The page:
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Current Molecular Imaging of Spinal Tumors in Clinical Practice.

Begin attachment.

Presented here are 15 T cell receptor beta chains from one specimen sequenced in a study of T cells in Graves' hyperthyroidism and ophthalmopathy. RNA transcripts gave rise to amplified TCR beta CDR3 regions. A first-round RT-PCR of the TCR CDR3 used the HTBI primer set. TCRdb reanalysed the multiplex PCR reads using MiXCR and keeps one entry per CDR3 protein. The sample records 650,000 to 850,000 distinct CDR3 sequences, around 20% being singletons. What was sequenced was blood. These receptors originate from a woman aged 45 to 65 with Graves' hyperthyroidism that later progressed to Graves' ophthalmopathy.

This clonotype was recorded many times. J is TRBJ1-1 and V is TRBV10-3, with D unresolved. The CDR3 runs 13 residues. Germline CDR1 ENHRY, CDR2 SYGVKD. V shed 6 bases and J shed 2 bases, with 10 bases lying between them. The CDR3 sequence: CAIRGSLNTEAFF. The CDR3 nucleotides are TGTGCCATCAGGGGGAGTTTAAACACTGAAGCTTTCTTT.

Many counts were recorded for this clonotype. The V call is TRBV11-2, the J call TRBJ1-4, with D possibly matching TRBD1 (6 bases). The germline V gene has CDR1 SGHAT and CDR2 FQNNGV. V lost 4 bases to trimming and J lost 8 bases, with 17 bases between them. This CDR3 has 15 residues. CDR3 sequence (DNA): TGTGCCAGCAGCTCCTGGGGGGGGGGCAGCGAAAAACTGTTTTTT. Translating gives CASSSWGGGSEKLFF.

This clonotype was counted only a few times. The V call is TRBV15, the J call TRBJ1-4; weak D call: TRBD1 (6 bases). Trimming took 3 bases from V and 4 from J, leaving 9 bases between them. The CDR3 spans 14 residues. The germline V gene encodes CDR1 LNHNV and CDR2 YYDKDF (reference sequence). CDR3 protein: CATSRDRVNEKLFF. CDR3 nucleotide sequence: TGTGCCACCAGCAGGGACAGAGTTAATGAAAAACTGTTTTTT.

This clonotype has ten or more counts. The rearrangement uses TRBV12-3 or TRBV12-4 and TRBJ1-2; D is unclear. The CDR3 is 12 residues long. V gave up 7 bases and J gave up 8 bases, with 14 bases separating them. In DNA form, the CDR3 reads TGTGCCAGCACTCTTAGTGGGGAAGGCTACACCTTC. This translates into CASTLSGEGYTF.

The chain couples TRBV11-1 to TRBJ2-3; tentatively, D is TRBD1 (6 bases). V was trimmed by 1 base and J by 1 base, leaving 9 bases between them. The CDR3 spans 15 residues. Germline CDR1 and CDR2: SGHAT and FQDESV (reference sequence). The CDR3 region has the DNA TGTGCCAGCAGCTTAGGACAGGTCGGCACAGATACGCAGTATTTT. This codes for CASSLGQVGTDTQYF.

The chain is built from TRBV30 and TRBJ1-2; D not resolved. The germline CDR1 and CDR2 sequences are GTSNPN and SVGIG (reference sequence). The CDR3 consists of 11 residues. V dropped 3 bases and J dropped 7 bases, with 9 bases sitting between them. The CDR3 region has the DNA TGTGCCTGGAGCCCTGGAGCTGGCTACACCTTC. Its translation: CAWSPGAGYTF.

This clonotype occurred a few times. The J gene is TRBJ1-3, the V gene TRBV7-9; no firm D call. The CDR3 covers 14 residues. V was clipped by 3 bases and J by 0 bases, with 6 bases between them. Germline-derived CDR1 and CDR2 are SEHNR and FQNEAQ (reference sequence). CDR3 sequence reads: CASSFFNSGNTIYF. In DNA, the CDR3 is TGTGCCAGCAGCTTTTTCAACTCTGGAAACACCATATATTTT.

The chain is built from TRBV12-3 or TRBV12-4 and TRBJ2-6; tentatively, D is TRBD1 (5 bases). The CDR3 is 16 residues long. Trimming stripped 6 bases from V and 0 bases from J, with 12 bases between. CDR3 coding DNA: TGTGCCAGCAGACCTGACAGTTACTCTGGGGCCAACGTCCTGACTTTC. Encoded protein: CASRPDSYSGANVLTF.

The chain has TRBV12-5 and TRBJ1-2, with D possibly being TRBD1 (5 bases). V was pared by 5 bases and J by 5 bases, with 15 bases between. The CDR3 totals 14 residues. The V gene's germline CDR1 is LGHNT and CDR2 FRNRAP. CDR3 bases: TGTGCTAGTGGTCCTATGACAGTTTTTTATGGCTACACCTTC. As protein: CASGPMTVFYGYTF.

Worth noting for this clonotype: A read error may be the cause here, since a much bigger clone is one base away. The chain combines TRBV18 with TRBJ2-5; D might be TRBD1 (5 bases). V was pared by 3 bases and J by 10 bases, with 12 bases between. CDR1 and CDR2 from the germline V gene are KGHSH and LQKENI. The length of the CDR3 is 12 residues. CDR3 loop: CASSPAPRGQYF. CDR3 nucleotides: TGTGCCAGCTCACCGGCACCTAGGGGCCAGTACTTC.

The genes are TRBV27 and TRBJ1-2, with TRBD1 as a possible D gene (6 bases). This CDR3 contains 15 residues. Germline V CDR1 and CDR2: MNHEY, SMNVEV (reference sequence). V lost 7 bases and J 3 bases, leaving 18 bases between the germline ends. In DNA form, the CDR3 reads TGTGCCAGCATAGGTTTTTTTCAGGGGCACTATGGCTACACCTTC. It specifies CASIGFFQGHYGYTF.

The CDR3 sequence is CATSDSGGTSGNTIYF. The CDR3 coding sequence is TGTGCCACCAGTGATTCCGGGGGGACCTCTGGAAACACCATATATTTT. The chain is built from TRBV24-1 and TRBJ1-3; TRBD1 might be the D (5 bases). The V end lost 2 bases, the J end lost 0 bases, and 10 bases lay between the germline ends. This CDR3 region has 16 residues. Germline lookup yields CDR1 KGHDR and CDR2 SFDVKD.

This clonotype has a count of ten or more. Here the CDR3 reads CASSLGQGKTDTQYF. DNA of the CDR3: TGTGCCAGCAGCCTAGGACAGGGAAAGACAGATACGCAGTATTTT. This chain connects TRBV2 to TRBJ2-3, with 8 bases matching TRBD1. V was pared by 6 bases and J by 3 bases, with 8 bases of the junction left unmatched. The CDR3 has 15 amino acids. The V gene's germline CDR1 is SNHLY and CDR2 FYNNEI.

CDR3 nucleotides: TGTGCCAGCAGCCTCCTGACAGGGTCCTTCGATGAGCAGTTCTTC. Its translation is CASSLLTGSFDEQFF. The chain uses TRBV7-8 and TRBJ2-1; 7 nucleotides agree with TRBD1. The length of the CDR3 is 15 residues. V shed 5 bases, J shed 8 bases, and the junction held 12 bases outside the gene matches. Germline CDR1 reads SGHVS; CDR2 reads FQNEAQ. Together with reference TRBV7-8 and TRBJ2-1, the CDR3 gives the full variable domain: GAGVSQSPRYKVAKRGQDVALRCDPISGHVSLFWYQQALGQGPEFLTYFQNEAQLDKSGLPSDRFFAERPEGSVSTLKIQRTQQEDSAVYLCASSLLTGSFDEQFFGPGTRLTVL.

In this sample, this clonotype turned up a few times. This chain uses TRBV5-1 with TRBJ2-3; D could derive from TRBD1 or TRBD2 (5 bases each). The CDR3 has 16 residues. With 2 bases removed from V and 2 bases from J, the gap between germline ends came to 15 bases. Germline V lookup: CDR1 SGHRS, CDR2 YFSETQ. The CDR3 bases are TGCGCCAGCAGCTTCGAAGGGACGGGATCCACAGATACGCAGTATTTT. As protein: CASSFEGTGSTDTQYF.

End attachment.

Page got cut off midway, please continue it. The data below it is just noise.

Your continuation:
Energy metabolism measurements in spinal cord tumors, as well as in osseous spinal tumors/metastasis in vivo, are rarely performed only with molecular imaging (MI) by positron emission tomography (PET). This imaging modality developed from a small number of basic clinical science investigations followed by subsequent work that influenced and enhanced the research of others. Apart from precise anatomical localization by coregistration of morphological imaging and quantification, the most intriguing advantage of this imaging is the opportunity to investigate the time course (dynamics) of disease-specific molecular events in the intact organism. Most importantly, MI represents one of the key technologies in translational molecular neuroscience research, helping to develop experimental protocols that may later be applied to human patients. PET may help monitor a patient at the vertebral level after surgery and during adjuvant treatment for recurrent or progressive disease. Common clinical indications for MI of primary or secondary CNS spinal tumors are: (i) tumor diagnosis, (ii) identification of the metabolically active tumor compartments (differentiation of viable tumor tissue from necrosis) and (iii) prediction of treatment response by measurement of tumor perfusion or ischemia. While spinal PET has been used under specific circumstances, a question remains as to whether the magnitude of biochemical alterations observed by MI in CNS tumors in general (specifically spinal tumors) can reveal any prognostic value with respect to survival. MI may be able to better identify early disease and to differentiate benign from malignant lesions than more traditional methods. Moreover, an adequate identification of treatment effectiveness may influence patient management. MI probes could be developed to image the function of targets without disturbing them or as treatment to modify the target's function. MI therefore closes the gap between in vitro and in vivo integrative biology of disease. At the spinal level, MI may help to detect progression or recurrence of metastatic disease after surgical treatment. In cases of nonsurgical treatments such as chemo-, hormone- or radiotherapy, it may better assess biological efficiency than conventional imaging modalities coupled with blood tumor markers. In fact, PET provides a unique possibility to correlate topography and specific metabolic activity, but it requires additional clinical and experimental experience and research to find new indications for primary or secondary spinal tumors.
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